Thanks to some purposeful wheedling, I joined the Nanowrimo bandwagon. I’m not sure what will come of this, especially since I’ve played skeptic to the idea of pumping out a novel in a month since the idea was introduced. I know it can be done, but should it be done by me? (Can it?) I’ve always admired people who crank out pages like their lives depend on voiding blank space. Me, I revel in digressions. I enjoy doing “research” on Wikipedia and Netflix. Distractions are a part of progress, I think. I remember reading Stephen King’s On Writing back when I was MFA n00b, the only book on craft I read during my time there that didn’t sound pretentious and mean. (I’m looking at you, NG.) He mentioned something to the effect of writing with the door open. The idea of tethering yourself to the page with a little leeway. I like it.
The trick, I suppose, is to not let that leeway turn into procrastination. If I’m honest with myself, I’ll admit that I’m already there. Procrastination and I dance daily and we dance hard. The words are moving slow, if at all. I’ve spent a lot of time “editing”. I’ve allowed myself to be ruled by setbacks, and graduations, and unemployment, and thesis advisors. But I don’t like how the wine tastes bitter at the bottom. I’m better than this.
I’m hoping that Nanowrimo will force my hand. Bold moves or bust. A summer ago, I wrote that first chapter. Under a clear night, with my cinderblock walls for company, 15 pages appeared from the fire. I promptly left it alone for the four months that followed it, but that’s semantics.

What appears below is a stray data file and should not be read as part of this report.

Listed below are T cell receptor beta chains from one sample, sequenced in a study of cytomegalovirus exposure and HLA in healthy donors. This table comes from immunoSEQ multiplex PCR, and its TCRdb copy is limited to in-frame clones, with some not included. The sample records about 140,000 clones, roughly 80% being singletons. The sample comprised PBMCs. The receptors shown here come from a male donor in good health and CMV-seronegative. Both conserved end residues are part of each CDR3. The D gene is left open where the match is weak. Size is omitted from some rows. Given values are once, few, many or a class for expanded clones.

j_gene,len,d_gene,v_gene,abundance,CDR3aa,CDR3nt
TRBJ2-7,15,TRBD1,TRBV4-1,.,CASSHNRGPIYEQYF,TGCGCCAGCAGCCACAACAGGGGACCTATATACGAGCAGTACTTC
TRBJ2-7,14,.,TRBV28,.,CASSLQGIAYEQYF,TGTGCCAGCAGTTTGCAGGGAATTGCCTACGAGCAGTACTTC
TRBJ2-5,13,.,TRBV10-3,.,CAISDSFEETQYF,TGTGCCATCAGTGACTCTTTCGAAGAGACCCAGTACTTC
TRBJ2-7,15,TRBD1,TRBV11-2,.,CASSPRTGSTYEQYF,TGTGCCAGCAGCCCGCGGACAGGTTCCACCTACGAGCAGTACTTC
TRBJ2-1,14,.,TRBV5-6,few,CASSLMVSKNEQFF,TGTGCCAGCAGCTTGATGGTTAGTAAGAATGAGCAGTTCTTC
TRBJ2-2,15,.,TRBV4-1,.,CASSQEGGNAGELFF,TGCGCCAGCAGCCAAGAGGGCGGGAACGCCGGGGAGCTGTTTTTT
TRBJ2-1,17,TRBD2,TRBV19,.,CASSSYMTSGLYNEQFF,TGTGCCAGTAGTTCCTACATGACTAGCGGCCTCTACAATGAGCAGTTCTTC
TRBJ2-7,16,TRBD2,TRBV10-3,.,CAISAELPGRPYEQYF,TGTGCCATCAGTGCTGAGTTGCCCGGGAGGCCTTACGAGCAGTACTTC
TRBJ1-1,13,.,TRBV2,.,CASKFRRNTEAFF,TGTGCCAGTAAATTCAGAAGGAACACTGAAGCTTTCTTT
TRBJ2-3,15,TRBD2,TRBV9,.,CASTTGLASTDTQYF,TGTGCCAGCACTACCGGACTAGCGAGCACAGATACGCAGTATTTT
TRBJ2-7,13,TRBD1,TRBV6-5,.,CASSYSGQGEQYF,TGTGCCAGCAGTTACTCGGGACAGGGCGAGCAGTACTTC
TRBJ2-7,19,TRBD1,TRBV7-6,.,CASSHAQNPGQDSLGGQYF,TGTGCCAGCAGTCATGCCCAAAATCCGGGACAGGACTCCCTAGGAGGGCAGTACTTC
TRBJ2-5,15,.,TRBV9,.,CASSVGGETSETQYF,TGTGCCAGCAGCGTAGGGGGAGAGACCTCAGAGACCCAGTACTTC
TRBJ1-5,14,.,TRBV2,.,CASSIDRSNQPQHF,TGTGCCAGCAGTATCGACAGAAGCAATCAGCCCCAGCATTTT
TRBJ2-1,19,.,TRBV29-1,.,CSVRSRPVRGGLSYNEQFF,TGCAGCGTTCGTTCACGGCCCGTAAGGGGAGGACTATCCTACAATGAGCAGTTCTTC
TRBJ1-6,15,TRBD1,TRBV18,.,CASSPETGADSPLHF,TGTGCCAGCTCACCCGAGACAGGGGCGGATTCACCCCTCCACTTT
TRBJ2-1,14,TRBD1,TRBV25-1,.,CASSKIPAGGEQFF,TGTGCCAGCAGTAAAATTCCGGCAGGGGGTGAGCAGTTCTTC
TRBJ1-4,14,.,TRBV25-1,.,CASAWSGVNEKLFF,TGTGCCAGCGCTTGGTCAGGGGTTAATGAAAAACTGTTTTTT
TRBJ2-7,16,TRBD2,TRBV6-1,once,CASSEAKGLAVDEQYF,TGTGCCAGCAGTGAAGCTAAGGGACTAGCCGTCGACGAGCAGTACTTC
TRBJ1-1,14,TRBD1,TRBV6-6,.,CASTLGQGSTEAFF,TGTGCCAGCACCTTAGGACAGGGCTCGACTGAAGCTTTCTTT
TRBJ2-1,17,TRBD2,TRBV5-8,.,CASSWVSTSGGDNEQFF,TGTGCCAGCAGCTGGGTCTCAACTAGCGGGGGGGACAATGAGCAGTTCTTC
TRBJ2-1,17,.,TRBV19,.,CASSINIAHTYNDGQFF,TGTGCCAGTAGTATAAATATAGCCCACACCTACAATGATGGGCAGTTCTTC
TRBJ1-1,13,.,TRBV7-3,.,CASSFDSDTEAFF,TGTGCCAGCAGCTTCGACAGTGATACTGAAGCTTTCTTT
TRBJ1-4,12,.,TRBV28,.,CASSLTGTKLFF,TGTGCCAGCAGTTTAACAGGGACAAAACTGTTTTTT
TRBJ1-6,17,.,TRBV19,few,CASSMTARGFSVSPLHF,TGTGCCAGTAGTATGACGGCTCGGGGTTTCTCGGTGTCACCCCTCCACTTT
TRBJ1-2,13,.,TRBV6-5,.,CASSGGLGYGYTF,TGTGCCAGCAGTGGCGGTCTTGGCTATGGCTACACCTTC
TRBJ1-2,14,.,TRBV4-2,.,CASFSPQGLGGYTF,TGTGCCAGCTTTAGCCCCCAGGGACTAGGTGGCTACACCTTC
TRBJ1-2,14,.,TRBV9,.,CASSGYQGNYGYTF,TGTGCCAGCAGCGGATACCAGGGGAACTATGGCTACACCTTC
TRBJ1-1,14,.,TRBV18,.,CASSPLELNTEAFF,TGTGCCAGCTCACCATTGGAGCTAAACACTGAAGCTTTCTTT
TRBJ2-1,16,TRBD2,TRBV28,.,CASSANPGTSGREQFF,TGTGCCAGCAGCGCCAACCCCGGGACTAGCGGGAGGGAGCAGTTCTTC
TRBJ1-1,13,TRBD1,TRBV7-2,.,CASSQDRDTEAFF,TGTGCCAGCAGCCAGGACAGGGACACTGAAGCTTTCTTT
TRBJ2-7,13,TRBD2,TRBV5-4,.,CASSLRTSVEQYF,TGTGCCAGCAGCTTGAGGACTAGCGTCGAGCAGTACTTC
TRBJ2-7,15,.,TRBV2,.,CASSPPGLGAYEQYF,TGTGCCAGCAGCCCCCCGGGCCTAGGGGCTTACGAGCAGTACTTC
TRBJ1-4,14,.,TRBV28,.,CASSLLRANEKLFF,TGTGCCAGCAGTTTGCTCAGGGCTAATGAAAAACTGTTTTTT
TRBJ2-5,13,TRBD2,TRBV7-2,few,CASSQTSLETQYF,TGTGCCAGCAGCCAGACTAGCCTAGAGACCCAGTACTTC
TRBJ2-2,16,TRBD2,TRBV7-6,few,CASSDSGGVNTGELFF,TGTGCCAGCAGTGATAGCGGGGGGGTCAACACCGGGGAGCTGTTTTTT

Today, I need 701 words. Be not afraid of flame.
I have a writing blog!
So yeah… I’ve been writing stuff. And it’s more or less been okay.
Now if only I could just finish something…
In response to Billy Collins’s Love:
The boy at the far end of the train car
kept looking behind him
The girl with her large black case
in the unmistakable shape of a cello
watches the boy at the far end of the train
though she pretended not to.
She ignored him in that peculiar way,
eyes averted and feet planted due north,
though the tone in the air had shifted
and she felt his electric wave beneath her skin:
like when a hand holds another for the first time